Total annual energy investment surges to US$5 trillion by 2030 in the net zero pathway, adding an extra 0.4 percentage points a year to global GDP growth, based on a joint analysis with the International Monetary Fund. The jump in private and government spending creates millions of jobs in clean energy, including energy efficiency, as well as in the engineering, manufacturing and construction industries. All of this puts global GDP 4% higher in 2030 than it would reach based on current trends.
A changed landscape
By 2050, the energy world looks completely different. Global energy demand is around 8% smaller than today, but it serves an economy more than twice as big and a population with 2 billion more people, according to the report. Almost 90% of electricity generation comes from renewable sources, with wind and solar PV together accounting for almost 70%. Most of the remainder comes from nuclear power. Solar is the world’s single largest source of total energy supply. Fossil fuels fall from almost four-fifths of total energy supply today to slightly over one-fifth.
Coal demand declines by 90% to less than 600 Mtce in 2050, oil declines by 75% to 24 mb/d, and natural gas declines by 55% to 1750 bcm. Fossil fuels that remain are used in goods where the carbon is embodied in the product such as plastics, in facilities fitted with carbon capture, and in sectors where low-emissions technology options are scarce.
“The pathway laid out in our Roadmap is global in scope, but each country will need to design its own strategy, taking into account its own specific circumstances,” said Dr Birol. “Plans need to reflect countries’ differing stages of economic development: in our pathway, advanced economies reach net zero before developing economies. The IEA stands ready to support governments in preparing their own national and regional roadmaps, to provide guidance and assistance in implementing them, and to promote international cooperation on accelerating the energy transition worldwide.”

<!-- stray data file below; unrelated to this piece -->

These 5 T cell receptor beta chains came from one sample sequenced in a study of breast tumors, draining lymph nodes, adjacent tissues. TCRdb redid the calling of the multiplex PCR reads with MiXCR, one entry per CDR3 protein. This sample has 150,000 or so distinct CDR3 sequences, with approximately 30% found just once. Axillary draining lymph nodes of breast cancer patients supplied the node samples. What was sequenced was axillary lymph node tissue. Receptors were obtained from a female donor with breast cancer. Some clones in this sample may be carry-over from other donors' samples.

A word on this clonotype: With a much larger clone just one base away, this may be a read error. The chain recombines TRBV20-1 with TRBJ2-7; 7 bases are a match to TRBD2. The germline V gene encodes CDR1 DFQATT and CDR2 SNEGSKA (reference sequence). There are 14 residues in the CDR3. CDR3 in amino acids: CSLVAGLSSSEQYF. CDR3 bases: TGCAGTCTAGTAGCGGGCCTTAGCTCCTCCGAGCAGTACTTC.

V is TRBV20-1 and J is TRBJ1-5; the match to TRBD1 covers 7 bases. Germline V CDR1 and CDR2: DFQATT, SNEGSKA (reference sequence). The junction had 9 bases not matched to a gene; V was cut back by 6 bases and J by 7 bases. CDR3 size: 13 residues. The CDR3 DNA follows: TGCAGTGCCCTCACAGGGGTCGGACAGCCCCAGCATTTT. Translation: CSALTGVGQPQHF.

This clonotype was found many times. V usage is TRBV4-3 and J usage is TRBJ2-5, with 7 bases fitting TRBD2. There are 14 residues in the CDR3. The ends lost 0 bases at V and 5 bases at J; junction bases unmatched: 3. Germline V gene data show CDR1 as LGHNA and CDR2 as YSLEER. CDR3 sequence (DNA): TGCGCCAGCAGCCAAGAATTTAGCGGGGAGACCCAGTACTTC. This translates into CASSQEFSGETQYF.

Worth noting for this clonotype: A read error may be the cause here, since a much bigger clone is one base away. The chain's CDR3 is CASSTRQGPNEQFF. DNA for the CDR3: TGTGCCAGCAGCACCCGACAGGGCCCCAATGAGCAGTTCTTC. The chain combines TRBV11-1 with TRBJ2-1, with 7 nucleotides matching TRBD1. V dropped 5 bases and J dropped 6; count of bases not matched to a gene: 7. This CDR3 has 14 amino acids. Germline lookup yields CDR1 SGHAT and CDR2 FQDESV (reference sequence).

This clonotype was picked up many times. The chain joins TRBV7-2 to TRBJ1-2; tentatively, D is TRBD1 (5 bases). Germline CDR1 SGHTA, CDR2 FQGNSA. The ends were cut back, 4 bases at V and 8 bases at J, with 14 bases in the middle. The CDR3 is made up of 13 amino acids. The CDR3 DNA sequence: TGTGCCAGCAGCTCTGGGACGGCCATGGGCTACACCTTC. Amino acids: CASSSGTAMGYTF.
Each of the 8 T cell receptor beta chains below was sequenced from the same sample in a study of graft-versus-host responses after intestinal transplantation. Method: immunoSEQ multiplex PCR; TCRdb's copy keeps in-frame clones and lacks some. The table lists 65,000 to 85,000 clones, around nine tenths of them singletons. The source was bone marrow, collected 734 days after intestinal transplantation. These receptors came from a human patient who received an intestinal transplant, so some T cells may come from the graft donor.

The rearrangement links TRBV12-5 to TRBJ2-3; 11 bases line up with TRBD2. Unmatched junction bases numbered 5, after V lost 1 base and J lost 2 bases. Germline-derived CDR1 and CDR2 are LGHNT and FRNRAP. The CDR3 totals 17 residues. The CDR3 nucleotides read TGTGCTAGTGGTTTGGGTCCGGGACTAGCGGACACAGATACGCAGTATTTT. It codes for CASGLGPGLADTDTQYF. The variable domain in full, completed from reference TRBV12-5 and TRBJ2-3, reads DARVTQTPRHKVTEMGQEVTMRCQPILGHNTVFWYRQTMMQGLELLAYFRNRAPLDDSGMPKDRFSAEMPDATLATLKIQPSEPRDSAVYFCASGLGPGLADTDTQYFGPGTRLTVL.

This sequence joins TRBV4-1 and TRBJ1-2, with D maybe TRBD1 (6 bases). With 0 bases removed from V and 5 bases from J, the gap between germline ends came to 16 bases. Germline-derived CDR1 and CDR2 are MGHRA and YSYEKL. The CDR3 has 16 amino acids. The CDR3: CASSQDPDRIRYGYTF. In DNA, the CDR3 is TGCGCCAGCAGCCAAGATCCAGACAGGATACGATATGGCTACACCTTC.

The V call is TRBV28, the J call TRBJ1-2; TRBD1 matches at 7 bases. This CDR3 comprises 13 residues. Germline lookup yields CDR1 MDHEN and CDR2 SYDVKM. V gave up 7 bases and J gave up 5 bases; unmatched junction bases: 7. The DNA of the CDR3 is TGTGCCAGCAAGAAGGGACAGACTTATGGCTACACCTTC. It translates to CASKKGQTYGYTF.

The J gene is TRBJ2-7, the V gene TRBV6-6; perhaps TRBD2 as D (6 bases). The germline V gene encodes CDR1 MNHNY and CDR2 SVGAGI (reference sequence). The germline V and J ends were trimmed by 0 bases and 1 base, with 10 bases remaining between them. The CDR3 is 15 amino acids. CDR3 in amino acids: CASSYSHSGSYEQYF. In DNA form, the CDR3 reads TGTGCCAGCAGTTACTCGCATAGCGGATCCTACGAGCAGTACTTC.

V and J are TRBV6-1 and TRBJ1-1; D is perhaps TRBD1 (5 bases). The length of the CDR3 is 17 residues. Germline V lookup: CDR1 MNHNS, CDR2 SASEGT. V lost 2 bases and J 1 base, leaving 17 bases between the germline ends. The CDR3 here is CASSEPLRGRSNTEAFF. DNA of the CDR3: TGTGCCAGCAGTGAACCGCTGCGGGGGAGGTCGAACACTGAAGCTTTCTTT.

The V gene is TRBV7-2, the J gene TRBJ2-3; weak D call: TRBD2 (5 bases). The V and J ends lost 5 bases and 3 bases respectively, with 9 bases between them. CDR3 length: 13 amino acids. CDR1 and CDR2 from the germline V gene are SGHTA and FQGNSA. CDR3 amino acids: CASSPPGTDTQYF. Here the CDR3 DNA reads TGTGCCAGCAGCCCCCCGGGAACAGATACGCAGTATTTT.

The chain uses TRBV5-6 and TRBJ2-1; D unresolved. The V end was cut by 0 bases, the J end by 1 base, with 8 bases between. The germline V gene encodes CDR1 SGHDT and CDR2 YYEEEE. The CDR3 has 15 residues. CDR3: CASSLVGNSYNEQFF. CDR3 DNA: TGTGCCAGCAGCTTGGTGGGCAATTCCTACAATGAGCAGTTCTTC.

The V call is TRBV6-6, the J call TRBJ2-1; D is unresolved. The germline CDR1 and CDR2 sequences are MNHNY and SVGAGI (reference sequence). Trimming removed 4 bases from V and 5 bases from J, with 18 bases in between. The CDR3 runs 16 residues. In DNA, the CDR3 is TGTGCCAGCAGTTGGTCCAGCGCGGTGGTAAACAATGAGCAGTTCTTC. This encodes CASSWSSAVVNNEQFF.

The special report is designed to inform the high-level negotiations that will take place at the 26th Conference of the Parties (COP26) of the United Nations Climate Change Framework Convention in Glasgow in November. It was requested as input to the negotiations by the UK government’s COP26 Presidency.
“I welcome this report, which sets out a clear roadmap to net-zero emissions and shares many of the priorities we have set as the incoming COP Presidency – that we must act now to scale up clean technologies in all sectors and phase out both coal power and polluting vehicles in the coming decade,” said COP26 President-Designate Alok Sharma. “I am encouraged that it underlines the great value of international collaboration, without which the transition to global net zero could be delayed by decades. Our first goal for the UK as COP26 Presidency is to put the world on a path to driving down emissions, until they reach net zero by the middle of this century.”